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Phylicia Rashad

Halle Berry Expresses All Roles in ‘Frankie and Alice’

HollywoodChicago.com Oscarman rating: 3.5/5.0
Rating: 3.5/5.0

CHICAGO – The stunning looks of Halle Berry is always the lead whenever the entertainment media considers her. But in “Frankie and Alice,” she reminds us of why her career continues to flourish and why she is a Best Actress Oscar winner.

Cluttered, Melodramatic ‘For Colored Girls’ Never Comes Together

HollywoodChicago.com Oscarman rating: 2.5/5.0
Rating: 2.5/5.0

CHICAGO – Ntozake Shange’s choreopoem “For Colored Girls Who Have Considered Suicide When the Rainbow is Enuf” was a landmark event in 1974, giving voice to a segment of society rarely seen on the stage. It took 34 years for a filmmaker to tackle this remarkable work in film form and Tyler Perry’s “For Colored Girls” retains some of the inherent power of it source and features some strong performances in the process but never finds the narrative cohesion needed to translate it to modern movie audiences.

Queen Latifah, Common, Paula Patton Are Just Short of ‘Just Wright’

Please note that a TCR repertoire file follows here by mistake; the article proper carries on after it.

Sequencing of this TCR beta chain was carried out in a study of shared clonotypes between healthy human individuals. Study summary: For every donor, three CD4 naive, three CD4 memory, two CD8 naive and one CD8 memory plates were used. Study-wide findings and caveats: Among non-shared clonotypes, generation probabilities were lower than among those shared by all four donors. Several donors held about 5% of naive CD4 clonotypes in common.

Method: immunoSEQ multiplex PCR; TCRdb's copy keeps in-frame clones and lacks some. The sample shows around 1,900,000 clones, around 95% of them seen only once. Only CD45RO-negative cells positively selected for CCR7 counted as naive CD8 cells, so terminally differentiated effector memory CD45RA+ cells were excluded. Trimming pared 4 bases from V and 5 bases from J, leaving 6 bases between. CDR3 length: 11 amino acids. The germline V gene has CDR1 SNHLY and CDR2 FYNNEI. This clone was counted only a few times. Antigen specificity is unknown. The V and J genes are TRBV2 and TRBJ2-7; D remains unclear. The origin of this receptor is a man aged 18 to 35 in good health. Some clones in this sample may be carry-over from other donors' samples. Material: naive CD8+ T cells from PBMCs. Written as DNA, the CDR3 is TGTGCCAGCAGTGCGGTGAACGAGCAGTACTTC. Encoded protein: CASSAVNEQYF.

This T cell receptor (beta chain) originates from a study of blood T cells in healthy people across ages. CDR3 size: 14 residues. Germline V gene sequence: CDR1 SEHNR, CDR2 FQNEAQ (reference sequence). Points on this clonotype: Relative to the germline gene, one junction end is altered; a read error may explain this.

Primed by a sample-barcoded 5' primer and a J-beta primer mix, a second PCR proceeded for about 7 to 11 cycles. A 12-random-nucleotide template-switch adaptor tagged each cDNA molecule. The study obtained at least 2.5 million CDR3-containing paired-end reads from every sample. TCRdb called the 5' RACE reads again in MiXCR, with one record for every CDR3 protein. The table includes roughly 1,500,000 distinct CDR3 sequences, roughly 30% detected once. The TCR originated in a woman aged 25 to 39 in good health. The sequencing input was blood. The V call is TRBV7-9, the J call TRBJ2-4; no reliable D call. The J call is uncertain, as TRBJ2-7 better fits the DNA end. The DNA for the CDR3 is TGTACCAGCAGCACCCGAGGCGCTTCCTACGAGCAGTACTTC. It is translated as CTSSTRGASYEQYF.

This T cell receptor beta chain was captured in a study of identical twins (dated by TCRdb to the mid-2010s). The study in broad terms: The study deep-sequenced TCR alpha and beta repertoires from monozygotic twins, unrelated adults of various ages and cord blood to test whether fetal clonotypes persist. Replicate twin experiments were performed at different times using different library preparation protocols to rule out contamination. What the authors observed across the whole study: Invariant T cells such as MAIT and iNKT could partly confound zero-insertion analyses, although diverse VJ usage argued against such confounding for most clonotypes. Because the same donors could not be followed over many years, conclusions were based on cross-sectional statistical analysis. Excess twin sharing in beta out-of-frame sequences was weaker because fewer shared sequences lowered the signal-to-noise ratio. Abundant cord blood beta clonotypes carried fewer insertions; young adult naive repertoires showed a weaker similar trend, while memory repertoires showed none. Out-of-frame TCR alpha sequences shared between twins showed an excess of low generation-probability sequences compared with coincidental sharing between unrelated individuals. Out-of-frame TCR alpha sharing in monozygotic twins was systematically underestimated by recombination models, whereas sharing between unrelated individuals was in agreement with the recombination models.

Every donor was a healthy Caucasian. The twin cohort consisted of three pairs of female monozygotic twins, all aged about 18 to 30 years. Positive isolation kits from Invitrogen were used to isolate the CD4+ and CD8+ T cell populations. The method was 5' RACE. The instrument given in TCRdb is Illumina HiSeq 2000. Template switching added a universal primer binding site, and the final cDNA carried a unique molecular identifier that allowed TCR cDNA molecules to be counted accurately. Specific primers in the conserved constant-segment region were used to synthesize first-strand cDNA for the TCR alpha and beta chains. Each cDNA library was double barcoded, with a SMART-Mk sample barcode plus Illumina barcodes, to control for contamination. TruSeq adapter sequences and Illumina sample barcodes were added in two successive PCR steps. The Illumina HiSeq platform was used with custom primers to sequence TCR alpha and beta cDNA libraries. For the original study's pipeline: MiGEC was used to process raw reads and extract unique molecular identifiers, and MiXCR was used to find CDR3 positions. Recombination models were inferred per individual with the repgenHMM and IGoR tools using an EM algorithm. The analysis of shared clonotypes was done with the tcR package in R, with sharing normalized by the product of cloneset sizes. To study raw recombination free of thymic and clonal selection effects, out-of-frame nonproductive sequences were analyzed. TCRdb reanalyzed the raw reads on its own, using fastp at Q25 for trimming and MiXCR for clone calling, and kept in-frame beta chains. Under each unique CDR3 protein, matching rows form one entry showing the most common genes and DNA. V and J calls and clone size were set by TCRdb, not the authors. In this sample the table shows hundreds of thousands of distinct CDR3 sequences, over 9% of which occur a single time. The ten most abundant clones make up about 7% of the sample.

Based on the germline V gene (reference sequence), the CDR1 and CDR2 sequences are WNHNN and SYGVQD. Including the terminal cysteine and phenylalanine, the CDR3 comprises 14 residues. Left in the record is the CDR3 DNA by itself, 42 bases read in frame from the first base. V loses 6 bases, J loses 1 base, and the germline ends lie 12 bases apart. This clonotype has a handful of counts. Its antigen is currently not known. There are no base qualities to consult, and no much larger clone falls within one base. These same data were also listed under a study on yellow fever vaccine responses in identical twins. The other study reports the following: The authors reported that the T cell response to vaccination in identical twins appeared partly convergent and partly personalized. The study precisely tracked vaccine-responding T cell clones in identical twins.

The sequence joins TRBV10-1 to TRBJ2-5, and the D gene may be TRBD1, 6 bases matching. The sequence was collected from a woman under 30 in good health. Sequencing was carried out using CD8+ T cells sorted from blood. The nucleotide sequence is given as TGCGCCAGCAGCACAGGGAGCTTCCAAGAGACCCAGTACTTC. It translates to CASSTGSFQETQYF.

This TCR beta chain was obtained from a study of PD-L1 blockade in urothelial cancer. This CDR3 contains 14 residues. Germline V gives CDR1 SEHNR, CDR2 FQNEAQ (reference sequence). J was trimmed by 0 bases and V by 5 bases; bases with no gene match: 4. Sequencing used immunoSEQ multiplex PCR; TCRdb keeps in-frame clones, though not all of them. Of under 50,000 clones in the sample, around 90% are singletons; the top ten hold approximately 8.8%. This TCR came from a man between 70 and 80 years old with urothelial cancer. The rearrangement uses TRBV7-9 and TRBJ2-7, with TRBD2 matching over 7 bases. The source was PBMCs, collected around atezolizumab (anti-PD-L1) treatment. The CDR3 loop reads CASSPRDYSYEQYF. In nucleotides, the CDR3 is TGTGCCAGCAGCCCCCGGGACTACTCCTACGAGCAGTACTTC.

HollywoodChicago.com Oscarman rating: 3.0/5.0
Rating: 3.0/5.0

CHICAGO – Romantic comedies are a roving beast in the Movie Zone, one that can never be captured properly time after time, yet never dies either. Queen Latifah and the rapper Common put an interesting and necessary twist on the genre, but still cannot help but fall back on the recurring rom-com clichés that eventually undermines the new film “Just Wright.”

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  • Ride Along with Ice Cube

    CHICAGO – Few figures have had less of an exciting domination of the world than Kevin Hart. In the past few years, the comedian has skyrocketed to leading fixture in the comedy scene, creating hit scripts out of films like “Think Like A Man” and “About Last Night,” while taking victory laps in his lacking stand-up features like “Kevin Hart: Let Me Explain”. The big problem is that these projects don’t justify his comic potential.

  • The King of Comedy

    Something always felt a bit out of place for me in Martin Scorsese’s brilliant “The King of Comedy”, just released on Blu-ray for the first time. I couldn’t put my finger on it but chalked it up to it being thematically ahead of its time in its investigation of the cult of personality that defines modern entertainment.

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